Even if old Tories have given up on improving life for ordinary people, their supporters in the largely Tory boroughs of the Western Extension don’t seem so enthusiastic. And, although our political leaders don’t like to admit it, ordinary people aren’t yet won over to the unimaginative arguments they present for cutting their standard of living.
Nico Macdonald writes on design, technology and innovation, covering the media, communication and transport sectors. In the national broadcast news he has commented on the end of Concorde and the demise of Rover. His writing can be found at his website Spy.
(1) Cleaning up the Big Smoke: Livingstone plans to cut carbon emissions, Guardian, 27 February 2007
(2) Western Extension to the Congestion Charge, Transport for London, September 2005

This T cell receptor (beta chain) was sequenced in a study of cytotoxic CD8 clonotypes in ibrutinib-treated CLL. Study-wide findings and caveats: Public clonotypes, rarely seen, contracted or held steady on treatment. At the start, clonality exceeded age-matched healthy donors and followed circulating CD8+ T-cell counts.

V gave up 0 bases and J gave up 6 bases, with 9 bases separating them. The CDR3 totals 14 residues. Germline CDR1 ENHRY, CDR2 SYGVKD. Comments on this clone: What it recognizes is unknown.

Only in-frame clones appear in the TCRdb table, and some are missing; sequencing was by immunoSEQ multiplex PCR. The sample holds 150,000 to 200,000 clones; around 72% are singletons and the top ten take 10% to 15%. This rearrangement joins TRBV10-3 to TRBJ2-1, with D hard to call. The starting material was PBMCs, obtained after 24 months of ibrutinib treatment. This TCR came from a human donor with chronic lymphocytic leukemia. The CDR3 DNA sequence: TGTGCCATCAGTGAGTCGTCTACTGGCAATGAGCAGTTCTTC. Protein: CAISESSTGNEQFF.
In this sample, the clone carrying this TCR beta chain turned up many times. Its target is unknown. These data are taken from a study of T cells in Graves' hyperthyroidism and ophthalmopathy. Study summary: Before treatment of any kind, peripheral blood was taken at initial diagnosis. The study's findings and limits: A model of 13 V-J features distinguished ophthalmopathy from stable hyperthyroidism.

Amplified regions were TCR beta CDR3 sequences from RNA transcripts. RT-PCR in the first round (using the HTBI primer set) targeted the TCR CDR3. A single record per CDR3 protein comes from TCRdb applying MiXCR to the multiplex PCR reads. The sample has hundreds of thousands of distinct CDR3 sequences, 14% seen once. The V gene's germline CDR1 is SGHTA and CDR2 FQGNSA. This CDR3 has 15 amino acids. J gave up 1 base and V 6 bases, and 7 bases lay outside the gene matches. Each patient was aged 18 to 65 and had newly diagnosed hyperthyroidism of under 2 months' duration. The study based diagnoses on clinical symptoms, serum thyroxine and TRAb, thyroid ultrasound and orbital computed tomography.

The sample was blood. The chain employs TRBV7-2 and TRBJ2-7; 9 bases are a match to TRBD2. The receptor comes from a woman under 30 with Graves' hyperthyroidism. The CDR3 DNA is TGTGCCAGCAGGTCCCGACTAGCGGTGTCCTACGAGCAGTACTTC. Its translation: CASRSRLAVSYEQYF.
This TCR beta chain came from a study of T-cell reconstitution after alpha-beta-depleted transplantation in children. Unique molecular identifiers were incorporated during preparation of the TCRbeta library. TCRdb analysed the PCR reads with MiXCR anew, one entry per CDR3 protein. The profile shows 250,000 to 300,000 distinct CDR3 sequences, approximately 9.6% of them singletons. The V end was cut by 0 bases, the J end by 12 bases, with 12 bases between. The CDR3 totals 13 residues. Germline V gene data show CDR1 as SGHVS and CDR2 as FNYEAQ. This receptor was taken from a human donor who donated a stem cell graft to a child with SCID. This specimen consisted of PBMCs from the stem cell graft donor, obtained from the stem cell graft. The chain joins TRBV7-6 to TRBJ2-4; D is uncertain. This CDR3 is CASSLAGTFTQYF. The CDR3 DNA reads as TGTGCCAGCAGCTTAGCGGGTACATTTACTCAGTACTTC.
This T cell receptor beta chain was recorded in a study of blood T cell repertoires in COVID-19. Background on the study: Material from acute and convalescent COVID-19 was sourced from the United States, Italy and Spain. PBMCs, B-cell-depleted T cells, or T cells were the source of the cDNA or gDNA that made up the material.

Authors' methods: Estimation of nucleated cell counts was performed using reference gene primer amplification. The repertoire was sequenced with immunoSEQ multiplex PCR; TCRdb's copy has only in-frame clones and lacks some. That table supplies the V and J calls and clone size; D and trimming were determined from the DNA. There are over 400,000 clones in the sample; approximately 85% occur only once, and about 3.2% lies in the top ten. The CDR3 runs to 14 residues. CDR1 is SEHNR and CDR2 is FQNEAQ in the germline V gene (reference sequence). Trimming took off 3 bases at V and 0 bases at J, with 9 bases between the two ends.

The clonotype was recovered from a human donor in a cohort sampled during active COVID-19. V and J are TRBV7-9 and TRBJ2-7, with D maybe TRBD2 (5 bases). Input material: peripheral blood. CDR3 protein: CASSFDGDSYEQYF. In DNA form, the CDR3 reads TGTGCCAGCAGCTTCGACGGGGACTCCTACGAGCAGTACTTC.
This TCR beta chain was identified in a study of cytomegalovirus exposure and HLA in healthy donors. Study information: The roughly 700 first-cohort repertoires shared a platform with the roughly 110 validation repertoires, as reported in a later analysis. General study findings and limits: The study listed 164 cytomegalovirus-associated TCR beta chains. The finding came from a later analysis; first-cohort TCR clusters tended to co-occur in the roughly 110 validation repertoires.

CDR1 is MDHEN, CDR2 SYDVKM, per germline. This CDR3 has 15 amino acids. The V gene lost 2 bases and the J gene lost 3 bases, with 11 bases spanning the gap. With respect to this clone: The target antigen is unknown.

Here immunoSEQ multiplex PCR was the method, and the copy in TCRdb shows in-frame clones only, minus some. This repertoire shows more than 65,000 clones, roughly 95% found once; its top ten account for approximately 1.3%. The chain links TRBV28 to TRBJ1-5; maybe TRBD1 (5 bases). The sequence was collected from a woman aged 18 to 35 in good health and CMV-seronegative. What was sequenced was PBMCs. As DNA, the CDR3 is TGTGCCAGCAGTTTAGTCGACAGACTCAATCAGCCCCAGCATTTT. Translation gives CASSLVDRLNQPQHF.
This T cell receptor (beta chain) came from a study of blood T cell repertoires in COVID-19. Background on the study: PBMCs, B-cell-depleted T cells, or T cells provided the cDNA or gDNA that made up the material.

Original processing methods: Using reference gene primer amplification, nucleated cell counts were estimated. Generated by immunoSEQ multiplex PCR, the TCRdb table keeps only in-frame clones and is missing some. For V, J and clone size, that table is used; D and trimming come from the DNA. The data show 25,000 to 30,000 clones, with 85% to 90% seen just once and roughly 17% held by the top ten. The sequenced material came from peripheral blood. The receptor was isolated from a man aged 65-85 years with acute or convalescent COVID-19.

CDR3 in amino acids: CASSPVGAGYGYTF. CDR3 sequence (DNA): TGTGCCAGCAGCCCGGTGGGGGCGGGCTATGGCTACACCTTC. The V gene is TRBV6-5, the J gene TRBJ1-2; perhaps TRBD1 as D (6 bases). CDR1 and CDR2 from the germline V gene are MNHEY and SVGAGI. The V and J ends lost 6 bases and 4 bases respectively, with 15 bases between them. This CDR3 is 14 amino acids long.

(3) Annex B: Theme 21 – Consultation, Transport for London
(4) Rip them out, Martin Cassini, Daily Telegraph, 14 October 2006. ‘It’s for the experts to prove controls necessary… Instead of being held in limbo by the tyranny of mandatory traffic lights, all road-users – on foot or on wheels – should be free to exercise intelligent discretion, and filter in turn.’
(5) London Overground, Evening Standard, 9 June 2004
(6) RAC Foundation: motoring towards 2050 seminar, 26 November 2002
(7) Road pricing is necessary as well as possible, David Begg, Financial Times, 16 May 2005
(8) It’s time to call time on our cheap flight hypocrisy, Jackie Ashley, Guardian, April 15, 2004
(9) Steven Norris in a discussion on Twyford Down, The Reunion , BBC Radio 4, 9 September 2005
Kirk Leech discussed Western critics who use China’s environmental record to attack its economic growth. Timandra Harkness explored the Christian environmentalists who ask ‘what would Jesus Drive?’ Alan Miller was attracted to the politically incorrect beauty of the Gumball Rally, in 2002. Or read more at: spiked issue Environment